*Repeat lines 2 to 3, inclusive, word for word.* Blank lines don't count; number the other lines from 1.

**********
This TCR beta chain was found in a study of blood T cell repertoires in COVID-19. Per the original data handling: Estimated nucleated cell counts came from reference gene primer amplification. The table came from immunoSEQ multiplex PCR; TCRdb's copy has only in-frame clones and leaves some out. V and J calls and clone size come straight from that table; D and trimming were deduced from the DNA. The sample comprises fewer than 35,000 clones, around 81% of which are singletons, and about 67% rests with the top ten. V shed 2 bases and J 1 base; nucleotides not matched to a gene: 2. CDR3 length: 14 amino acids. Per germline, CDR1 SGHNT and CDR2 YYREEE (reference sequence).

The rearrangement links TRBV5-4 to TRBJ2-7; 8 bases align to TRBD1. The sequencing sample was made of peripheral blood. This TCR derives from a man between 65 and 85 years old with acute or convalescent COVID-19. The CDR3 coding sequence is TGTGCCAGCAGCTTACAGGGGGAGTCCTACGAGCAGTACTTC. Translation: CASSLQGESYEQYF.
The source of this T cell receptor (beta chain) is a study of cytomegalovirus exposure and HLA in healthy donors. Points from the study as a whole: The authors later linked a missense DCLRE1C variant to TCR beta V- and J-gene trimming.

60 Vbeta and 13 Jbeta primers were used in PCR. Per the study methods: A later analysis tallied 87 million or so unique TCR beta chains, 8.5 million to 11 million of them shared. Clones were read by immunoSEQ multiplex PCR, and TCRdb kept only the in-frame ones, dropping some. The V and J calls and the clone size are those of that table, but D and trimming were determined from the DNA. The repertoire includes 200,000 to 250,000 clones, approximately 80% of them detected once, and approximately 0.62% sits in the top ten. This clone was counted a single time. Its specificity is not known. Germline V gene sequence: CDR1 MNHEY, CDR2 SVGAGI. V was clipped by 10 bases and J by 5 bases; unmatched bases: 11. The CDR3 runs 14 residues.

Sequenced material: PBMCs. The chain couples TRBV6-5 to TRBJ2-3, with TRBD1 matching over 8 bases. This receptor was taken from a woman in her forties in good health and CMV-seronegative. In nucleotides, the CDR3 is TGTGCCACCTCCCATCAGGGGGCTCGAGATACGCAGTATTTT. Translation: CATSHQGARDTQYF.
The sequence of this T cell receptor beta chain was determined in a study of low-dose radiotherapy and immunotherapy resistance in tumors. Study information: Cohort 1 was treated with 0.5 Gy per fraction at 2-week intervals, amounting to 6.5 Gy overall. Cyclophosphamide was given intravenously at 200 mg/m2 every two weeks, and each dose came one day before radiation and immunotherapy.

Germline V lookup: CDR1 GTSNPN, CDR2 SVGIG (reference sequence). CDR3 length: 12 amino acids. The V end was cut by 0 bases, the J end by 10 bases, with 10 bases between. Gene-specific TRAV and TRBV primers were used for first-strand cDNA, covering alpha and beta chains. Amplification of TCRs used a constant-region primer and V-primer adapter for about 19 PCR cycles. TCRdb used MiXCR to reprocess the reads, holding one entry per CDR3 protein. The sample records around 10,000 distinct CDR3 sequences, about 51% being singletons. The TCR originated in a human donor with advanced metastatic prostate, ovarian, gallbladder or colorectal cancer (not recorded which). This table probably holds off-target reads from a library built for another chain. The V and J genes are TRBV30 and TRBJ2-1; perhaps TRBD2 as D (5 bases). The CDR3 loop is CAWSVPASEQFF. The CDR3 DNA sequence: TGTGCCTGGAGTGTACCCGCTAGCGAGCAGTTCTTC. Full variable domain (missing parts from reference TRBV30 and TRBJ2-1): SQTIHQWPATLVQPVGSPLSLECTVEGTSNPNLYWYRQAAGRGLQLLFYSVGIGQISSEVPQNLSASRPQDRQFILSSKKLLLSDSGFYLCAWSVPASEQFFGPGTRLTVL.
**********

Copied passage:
The rearrangement links TRBV5-4 to TRBJ2-7; 8 bases align to TRBD1. The sequencing sample was made of peripheral blood. This TCR derives from a man between 65 and 85 years old with acute or convalescent COVID-19. The CDR3 coding sequence is TGTGCCAGCAGCTTACAGGGGGAGTCCTACGAGCAGTACTTC. Translation: CASSLQGESYEQYF.
The source of this T cell receptor (beta chain) is a study of cytomegalovirus exposure and HLA in healthy donors. Points from the study as a whole: The authors later linked a missense DCLRE1C variant to TCR beta V- and J-gene trimming.